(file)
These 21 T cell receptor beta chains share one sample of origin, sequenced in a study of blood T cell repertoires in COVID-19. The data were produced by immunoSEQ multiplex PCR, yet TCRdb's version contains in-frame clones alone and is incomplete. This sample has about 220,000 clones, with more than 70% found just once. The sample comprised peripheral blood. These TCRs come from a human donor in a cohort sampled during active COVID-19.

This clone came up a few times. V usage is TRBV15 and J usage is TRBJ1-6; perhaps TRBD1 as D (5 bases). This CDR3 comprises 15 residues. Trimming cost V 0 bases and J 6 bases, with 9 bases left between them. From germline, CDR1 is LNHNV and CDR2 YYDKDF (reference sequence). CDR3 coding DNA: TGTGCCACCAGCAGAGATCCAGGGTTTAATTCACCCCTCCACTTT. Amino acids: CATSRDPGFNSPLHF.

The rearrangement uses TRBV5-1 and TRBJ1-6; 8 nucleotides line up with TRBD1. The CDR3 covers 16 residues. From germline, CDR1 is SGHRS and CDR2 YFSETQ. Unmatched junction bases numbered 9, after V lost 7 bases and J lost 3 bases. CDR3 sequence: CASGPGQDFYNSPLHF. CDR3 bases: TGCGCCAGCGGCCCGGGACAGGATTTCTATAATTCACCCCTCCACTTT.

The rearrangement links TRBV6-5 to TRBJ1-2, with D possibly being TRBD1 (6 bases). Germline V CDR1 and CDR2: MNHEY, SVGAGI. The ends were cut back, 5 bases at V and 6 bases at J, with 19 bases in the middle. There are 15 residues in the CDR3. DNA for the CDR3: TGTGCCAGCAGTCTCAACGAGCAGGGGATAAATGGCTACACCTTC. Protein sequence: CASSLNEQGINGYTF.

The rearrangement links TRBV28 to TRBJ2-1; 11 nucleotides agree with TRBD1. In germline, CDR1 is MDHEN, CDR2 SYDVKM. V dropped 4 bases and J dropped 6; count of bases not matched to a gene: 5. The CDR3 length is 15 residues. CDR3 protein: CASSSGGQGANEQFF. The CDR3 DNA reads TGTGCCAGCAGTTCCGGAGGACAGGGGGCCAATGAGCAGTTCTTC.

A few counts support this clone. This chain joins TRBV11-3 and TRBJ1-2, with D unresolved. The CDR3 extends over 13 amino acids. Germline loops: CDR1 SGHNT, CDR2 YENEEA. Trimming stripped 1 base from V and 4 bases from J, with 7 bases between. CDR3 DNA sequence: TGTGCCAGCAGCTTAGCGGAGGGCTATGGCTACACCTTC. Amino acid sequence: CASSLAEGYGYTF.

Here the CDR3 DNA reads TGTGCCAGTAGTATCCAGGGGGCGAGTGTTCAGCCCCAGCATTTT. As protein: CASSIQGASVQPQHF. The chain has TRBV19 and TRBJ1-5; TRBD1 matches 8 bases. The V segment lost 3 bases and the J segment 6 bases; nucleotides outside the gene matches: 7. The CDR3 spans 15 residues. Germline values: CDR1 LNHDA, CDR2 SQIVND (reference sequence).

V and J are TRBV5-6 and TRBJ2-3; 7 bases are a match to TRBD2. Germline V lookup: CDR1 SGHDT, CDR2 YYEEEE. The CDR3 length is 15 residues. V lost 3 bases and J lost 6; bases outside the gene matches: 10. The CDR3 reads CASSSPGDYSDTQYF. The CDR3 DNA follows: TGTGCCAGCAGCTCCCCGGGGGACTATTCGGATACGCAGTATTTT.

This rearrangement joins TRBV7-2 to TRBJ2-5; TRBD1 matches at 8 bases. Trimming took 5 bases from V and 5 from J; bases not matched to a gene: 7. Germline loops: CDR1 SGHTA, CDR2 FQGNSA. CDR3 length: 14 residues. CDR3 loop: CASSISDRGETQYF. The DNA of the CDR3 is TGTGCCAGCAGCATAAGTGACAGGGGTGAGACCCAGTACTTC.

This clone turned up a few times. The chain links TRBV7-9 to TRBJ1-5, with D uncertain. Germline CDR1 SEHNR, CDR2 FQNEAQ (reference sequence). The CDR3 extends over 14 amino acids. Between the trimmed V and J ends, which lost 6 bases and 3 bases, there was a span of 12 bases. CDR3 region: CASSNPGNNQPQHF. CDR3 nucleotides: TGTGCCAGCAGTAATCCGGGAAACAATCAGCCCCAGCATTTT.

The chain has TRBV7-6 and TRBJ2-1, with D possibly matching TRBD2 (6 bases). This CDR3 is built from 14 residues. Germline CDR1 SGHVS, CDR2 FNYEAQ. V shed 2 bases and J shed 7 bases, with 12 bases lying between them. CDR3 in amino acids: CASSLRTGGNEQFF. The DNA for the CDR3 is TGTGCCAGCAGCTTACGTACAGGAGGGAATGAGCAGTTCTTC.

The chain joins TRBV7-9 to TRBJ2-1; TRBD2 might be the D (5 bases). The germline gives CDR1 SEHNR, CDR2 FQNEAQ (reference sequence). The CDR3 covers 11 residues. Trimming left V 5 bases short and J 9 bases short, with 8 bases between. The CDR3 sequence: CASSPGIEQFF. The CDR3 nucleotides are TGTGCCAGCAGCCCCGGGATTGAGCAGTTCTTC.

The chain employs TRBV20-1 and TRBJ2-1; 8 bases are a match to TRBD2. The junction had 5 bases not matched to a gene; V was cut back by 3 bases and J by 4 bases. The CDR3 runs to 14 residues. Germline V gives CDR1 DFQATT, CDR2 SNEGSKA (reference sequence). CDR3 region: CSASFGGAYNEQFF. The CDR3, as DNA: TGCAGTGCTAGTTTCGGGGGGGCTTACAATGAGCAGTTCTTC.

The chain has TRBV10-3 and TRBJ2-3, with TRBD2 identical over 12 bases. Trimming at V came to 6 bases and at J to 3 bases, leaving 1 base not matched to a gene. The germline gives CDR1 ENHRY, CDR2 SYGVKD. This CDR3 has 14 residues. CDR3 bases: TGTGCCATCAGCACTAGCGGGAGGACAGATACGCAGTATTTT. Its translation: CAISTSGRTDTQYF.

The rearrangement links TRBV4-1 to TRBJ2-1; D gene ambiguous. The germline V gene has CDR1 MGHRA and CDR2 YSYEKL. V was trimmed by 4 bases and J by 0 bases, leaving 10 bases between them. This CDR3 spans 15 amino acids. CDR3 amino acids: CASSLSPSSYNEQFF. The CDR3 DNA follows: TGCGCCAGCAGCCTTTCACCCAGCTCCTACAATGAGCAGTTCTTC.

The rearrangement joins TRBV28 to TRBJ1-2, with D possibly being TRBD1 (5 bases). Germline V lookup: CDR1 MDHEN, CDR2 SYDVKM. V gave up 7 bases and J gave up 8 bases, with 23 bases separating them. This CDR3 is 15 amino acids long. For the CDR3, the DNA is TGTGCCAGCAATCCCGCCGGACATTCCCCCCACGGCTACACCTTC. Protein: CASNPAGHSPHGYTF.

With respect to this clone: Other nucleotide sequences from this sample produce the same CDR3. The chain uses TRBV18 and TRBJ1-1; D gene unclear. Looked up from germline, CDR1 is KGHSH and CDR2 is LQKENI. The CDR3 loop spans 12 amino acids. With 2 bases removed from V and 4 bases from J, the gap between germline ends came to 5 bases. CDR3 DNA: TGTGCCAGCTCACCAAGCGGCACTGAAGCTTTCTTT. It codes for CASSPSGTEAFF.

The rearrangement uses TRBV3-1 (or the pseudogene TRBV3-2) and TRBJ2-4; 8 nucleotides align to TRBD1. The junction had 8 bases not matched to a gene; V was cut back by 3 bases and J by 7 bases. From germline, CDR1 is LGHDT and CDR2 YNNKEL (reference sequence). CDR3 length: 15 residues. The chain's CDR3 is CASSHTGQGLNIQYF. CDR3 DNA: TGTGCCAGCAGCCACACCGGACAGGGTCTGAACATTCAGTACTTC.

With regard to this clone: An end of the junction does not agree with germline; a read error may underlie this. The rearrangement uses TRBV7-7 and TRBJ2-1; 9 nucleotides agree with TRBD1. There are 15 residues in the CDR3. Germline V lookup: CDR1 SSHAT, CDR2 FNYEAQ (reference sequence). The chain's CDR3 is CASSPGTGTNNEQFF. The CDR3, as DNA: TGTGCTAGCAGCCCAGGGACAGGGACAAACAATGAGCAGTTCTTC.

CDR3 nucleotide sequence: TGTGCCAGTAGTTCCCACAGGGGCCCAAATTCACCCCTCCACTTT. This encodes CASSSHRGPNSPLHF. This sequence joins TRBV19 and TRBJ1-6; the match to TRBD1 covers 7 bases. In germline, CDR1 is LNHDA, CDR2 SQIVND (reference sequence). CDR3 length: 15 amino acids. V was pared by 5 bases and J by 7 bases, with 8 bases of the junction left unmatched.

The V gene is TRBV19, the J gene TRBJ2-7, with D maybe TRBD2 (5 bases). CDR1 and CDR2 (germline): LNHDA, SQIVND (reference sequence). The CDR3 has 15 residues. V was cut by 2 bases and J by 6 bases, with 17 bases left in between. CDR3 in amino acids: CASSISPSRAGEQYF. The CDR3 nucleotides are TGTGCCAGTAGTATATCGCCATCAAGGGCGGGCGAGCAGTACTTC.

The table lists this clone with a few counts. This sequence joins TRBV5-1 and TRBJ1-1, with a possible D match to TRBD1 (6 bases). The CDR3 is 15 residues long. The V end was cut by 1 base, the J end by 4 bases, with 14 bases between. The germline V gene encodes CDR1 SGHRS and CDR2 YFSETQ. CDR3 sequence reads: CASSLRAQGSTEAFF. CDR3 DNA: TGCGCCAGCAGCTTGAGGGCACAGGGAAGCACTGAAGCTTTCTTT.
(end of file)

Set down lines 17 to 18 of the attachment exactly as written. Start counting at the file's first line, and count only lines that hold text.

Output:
With respect to this clone: Other nucleotide sequences from this sample produce the same CDR3. The chain uses TRBV18 and TRBJ1-1; D gene unclear. Looked up from germline, CDR1 is KGHSH and CDR2 is LQKENI. The CDR3 loop spans 12 amino acids. With 2 bases removed from V and 4 bases from J, the gap between germline ends came to 5 bases. CDR3 DNA: TGTGCCAGCTCACCAAGCGGCACTGAAGCTTTCTTT. It codes for CASSPSGTEAFF.

The rearrangement uses TRBV3-1 (or the pseudogene TRBV3-2) and TRBJ2-4; 8 nucleotides align to TRBD1. The junction had 8 bases not matched to a gene; V was cut back by 3 bases and J by 7 bases. From germline, CDR1 is LGHDT and CDR2 YNNKEL (reference sequence). CDR3 length: 15 residues. The chain's CDR3 is CASSHTGQGLNIQYF. CDR3 DNA: TGTGCCAGCAGCCACACCGGACAGGGTCTGAACATTCAGTACTTC.